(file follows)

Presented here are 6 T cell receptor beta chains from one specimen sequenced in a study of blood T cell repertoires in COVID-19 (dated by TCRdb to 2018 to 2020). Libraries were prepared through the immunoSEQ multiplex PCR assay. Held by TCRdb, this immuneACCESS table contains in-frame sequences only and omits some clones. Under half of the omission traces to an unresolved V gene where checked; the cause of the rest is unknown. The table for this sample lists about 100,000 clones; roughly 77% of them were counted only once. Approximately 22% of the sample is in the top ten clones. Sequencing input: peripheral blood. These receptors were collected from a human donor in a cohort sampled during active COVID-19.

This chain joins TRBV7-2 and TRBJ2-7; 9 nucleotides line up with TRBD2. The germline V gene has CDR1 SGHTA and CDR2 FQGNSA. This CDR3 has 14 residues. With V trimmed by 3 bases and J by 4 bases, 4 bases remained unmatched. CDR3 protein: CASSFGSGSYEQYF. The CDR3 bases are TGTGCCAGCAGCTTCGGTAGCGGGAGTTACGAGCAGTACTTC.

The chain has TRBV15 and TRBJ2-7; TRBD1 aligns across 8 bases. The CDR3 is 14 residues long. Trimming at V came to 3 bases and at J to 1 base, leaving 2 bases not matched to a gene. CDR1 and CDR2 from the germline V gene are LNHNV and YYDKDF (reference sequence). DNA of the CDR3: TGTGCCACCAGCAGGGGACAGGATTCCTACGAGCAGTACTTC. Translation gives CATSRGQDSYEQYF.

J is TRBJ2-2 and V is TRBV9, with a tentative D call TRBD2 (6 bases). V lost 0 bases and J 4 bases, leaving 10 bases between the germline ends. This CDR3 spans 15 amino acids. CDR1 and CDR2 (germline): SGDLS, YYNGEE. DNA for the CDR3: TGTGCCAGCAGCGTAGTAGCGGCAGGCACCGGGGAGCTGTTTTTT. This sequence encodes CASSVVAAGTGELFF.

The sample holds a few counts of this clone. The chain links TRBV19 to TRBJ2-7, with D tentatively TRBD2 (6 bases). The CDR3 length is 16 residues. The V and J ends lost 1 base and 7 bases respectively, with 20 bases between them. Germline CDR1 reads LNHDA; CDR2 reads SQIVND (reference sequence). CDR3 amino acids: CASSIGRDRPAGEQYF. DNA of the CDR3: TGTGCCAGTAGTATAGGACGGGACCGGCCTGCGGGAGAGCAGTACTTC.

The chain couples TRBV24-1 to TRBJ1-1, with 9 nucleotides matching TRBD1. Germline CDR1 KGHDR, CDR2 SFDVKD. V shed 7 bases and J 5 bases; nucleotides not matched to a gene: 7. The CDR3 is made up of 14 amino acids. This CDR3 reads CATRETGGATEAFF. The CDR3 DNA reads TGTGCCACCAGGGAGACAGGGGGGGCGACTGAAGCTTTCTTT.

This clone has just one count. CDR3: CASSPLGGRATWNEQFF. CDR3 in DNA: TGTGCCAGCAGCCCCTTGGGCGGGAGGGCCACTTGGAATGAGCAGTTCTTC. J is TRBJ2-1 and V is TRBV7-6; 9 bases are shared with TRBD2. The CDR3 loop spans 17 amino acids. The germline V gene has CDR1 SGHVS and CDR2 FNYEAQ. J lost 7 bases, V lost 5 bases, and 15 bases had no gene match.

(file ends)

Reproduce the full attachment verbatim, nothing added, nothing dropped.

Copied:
Presented here are 6 T cell receptor beta chains from one specimen sequenced in a study of blood T cell repertoires in COVID-19 (dated by TCRdb to 2018 to 2020). Libraries were prepared through the immunoSEQ multiplex PCR assay. Held by TCRdb, this immuneACCESS table contains in-frame sequences only and omits some clones. Under half of the omission traces to an unresolved V gene where checked; the cause of the rest is unknown. The table for this sample lists about 100,000 clones; roughly 77% of them were counted only once. Approximately 22% of the sample is in the top ten clones. Sequencing input: peripheral blood. These receptors were collected from a human donor in a cohort sampled during active COVID-19.

This chain joins TRBV7-2 and TRBJ2-7; 9 nucleotides line up with TRBD2. The germline V gene has CDR1 SGHTA and CDR2 FQGNSA. This CDR3 has 14 residues. With V trimmed by 3 bases and J by 4 bases, 4 bases remained unmatched. CDR3 protein: CASSFGSGSYEQYF. The CDR3 bases are TGTGCCAGCAGCTTCGGTAGCGGGAGTTACGAGCAGTACTTC.

The chain has TRBV15 and TRBJ2-7; TRBD1 aligns across 8 bases. The CDR3 is 14 residues long. Trimming at V came to 3 bases and at J to 1 base, leaving 2 bases not matched to a gene. CDR1 and CDR2 from the germline V gene are LNHNV and YYDKDF (reference sequence). DNA of the CDR3: TGTGCCACCAGCAGGGGACAGGATTCCTACGAGCAGTACTTC. Translation gives CATSRGQDSYEQYF.

J is TRBJ2-2 and V is TRBV9, with a tentative D call TRBD2 (6 bases). V lost 0 bases and J 4 bases, leaving 10 bases between the germline ends. This CDR3 spans 15 amino acids. CDR1 and CDR2 (germline): SGDLS, YYNGEE. DNA for the CDR3: TGTGCCAGCAGCGTAGTAGCGGCAGGCACCGGGGAGCTGTTTTTT. This sequence encodes CASSVVAAGTGELFF.

The sample holds a few counts of this clone. The chain links TRBV19 to TRBJ2-7, with D tentatively TRBD2 (6 bases). The CDR3 length is 16 residues. The V and J ends lost 1 base and 7 bases respectively, with 20 bases between them. Germline CDR1 reads LNHDA; CDR2 reads SQIVND (reference sequence). CDR3 amino acids: CASSIGRDRPAGEQYF. DNA of the CDR3: TGTGCCAGTAGTATAGGACGGGACCGGCCTGCGGGAGAGCAGTACTTC.

The chain couples TRBV24-1 to TRBJ1-1, with 9 nucleotides matching TRBD1. Germline CDR1 KGHDR, CDR2 SFDVKD. V shed 7 bases and J 5 bases; nucleotides not matched to a gene: 7. The CDR3 is made up of 14 amino acids. This CDR3 reads CATRETGGATEAFF. The CDR3 DNA reads TGTGCCACCAGGGAGACAGGGGGGGCGACTGAAGCTTTCTTT.

This clone has just one count. CDR3: CASSPLGGRATWNEQFF. CDR3 in DNA: TGTGCCAGCAGCCCCTTGGGCGGGAGGGCCACTTGGAATGAGCAGTTCTTC. J is TRBJ2-1 and V is TRBV7-6; 9 bases are shared with TRBD2. The CDR3 loop spans 17 amino acids. The germline V gene has CDR1 SGHVS and CDR2 FNYEAQ. J lost 7 bases, V lost 5 bases, and 15 bases had no gene match.